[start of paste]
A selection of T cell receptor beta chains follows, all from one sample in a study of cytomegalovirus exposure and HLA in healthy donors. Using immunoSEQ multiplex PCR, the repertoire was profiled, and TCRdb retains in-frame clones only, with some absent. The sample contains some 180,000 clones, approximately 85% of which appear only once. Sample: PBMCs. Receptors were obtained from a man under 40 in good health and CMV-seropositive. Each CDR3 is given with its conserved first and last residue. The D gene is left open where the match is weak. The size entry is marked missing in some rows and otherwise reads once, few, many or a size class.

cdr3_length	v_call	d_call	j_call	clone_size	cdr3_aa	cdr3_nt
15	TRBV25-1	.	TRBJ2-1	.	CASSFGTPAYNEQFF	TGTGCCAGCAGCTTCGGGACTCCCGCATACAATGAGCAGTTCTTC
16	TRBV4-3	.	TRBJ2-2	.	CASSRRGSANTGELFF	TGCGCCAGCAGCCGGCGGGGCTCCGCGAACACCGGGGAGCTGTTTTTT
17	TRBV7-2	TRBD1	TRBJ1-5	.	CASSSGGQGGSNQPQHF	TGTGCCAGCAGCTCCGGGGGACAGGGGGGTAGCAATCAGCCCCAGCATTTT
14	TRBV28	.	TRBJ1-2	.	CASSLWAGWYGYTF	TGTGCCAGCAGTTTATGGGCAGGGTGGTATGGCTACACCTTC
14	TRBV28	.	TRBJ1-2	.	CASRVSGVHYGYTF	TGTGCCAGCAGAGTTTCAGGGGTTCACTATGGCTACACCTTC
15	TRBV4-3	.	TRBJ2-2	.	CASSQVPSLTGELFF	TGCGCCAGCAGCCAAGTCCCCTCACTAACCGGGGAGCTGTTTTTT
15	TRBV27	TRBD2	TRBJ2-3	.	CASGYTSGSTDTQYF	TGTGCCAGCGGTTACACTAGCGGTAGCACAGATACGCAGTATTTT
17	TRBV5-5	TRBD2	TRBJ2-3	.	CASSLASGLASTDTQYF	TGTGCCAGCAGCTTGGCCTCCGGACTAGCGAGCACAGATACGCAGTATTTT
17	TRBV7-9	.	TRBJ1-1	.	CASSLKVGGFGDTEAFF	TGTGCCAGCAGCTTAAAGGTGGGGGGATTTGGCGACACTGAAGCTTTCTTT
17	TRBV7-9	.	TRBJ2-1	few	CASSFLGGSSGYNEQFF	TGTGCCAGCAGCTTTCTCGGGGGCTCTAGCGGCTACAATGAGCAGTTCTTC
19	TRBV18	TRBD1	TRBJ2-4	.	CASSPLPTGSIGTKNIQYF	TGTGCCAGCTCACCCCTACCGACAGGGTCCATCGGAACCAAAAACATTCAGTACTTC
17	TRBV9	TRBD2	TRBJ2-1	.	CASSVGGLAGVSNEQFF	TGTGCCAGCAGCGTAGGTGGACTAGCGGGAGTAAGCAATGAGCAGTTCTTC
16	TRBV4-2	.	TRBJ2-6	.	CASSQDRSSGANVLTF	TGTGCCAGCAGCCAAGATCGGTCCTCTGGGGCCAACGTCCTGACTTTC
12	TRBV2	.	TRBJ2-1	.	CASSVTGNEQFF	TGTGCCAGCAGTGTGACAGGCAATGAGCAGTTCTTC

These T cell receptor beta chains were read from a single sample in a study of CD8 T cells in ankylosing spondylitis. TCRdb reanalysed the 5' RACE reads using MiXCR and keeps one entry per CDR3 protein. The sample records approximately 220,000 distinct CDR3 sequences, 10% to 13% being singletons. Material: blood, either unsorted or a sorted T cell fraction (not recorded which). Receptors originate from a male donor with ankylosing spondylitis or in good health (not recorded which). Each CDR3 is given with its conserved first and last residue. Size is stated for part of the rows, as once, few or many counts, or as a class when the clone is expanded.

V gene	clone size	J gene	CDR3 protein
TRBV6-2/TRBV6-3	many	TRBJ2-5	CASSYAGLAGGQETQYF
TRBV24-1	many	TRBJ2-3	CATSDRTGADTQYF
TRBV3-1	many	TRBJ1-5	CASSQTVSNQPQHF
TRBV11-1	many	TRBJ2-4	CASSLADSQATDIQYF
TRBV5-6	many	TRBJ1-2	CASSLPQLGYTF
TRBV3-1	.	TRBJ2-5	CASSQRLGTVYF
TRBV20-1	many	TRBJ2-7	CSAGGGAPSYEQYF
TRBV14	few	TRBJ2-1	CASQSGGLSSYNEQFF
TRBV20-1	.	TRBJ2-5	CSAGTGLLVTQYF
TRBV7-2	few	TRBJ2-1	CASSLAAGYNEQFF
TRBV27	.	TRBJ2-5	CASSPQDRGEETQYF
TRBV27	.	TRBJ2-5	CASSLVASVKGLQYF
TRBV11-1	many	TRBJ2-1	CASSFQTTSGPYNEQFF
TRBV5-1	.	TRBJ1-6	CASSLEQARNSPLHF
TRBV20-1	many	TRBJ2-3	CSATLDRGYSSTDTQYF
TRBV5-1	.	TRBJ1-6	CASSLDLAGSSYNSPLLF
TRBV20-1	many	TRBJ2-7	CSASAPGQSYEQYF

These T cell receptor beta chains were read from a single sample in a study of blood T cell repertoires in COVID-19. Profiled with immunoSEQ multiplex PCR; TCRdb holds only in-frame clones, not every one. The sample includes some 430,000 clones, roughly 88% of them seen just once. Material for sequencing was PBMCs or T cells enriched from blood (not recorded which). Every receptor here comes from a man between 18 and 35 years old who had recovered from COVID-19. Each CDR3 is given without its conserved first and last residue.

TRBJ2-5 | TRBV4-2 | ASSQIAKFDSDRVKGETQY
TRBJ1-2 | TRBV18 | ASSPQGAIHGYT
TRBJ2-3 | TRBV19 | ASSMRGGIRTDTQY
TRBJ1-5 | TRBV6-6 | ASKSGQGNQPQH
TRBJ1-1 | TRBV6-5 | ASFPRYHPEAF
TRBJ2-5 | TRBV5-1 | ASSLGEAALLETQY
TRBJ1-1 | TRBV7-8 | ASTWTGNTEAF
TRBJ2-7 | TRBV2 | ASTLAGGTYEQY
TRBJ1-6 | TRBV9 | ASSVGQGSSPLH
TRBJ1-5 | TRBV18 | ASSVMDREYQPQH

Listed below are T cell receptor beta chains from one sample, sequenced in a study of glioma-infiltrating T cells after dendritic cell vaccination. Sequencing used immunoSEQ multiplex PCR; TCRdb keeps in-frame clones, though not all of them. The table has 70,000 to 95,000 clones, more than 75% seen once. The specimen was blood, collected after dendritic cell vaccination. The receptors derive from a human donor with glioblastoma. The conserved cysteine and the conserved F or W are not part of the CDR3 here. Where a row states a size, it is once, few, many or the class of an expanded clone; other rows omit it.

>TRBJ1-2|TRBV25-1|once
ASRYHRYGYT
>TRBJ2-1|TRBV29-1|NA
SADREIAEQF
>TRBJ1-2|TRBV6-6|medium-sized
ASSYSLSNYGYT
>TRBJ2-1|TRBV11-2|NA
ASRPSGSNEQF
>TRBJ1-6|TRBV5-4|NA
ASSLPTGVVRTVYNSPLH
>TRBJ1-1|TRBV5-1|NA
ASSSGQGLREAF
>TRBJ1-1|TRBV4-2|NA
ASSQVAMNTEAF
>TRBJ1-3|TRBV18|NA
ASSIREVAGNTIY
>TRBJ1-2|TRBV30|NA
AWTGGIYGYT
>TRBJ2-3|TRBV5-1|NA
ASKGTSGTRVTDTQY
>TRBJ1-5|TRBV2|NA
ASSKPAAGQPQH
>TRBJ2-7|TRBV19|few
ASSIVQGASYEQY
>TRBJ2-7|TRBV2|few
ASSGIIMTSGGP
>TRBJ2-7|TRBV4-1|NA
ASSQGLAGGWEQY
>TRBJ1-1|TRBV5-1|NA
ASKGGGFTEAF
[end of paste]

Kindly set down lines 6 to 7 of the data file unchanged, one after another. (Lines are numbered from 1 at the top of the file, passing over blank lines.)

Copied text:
14	TRBV28	.	TRBJ1-2	.	CASSLWAGWYGYTF	TGTGCCAGCAGTTTATGGGCAGGGTGGTATGGCTACACCTTC
14	TRBV28	.	TRBJ1-2	.	CASRVSGVHYGYTF	TGTGCCAGCAGAGTTTCAGGGGTTCACTATGGCTACACCTTC